Multiple Days of Triple Digit Temps Raise Risk Of Heat Related Illness - KCBD NewsChannel 11 Lubbock


Multiple Days of Triple Digit Temps Raise Risk Of Heat Related Illness

Experts say a fourth day of triple digit temperatures is raising your risk of heat related illnesses. We are told these consistently high temperatures can turn fatal without proper preparation.

Another day of temperatures in the one hundreds and many look toward a pool of blue for relief.

"We decided to come swimming because it's a nice cool pool and it's hot, hot outside," Julie Lewelling said.

Lewelling and her kids have spent the last four afternoons splashing and kicking around in the YWCA Sun and Fun Swimming Pool. However, the heat is not the only thing Lewelling is trying to beat.

"It's a factor that you have to definitely have to take care of because these guys dehydrate so fast, as there's not a whole lot of them," Lewelling said.

"Even though you are in the water staying cool you are still not drinking water and that's the whole idea of heat exhaustion. You're losing water and not drinking enough water to keep your systems going properly," YWCA Aquatics Director Rachel Forbes said.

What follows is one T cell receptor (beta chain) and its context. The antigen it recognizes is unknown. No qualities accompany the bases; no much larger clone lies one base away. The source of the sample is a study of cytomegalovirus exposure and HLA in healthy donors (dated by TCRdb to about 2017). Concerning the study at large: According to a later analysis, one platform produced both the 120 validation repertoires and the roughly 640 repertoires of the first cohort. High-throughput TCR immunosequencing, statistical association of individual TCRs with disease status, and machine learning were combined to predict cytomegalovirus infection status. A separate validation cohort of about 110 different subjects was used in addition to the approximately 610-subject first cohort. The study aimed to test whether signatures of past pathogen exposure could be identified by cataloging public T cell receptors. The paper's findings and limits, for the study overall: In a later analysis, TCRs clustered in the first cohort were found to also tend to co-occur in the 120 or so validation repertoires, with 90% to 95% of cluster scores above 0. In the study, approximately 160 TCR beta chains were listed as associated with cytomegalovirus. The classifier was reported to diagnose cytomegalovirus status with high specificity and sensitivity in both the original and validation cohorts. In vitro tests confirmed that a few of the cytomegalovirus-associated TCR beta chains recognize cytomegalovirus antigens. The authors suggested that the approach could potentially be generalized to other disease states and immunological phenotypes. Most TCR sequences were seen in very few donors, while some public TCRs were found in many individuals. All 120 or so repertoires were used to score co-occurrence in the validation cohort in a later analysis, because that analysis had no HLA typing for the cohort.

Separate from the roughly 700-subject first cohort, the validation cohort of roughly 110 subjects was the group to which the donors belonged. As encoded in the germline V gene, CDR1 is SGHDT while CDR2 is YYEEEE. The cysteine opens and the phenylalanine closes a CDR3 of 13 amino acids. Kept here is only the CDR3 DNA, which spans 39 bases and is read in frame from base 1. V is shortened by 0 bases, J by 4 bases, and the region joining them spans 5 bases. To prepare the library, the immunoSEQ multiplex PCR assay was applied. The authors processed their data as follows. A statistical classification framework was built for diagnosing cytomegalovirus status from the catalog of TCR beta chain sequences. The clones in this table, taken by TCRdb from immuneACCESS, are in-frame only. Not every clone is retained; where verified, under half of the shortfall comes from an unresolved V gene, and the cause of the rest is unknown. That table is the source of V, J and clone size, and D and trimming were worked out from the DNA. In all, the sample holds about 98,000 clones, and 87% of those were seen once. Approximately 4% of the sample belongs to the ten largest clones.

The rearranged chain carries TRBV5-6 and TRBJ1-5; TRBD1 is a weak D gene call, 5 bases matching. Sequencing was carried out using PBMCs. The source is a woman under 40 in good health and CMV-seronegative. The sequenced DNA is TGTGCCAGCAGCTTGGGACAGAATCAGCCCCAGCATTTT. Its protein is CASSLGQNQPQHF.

Forbes says warning signs of heat exhaustion are nausea, light headiness and dizziness. All cues to move out of the sun, get water and try to get cool.

"If you don't take care of it, heat exhaustion leads to heat stroke and that's fatal," Forbes said. 

However, those taking a dip are not the only ones at risk. Forbes says anyone out in the sun for a long period of time needs to be aware.

"I brought a big bucket of water and made sure every time the water pot was there we'd take a drink," golfer Brad Pruitt said.

In McKenzie Park, Alicia Rodriguez and her two year old daughter are trying to stay cool both with water and a little help from the ice cream man. "We gotta cool down somehow other than water. She heard the ice cream man so she had to run over here," Rodriguez said.

However, Forbes says cooling your body maybe harder than you think.

"The more days we have of 100 degrees the harder it is on your body because you're not getting cool as if it was in the 80's or 90's," Forbes said.

If your body stops sweating, you start vomiting, or you pass out Forbes tells NewsChannel 11 that's when heat exhaustion has become heat stroke. In that case, seek medical help immediately.

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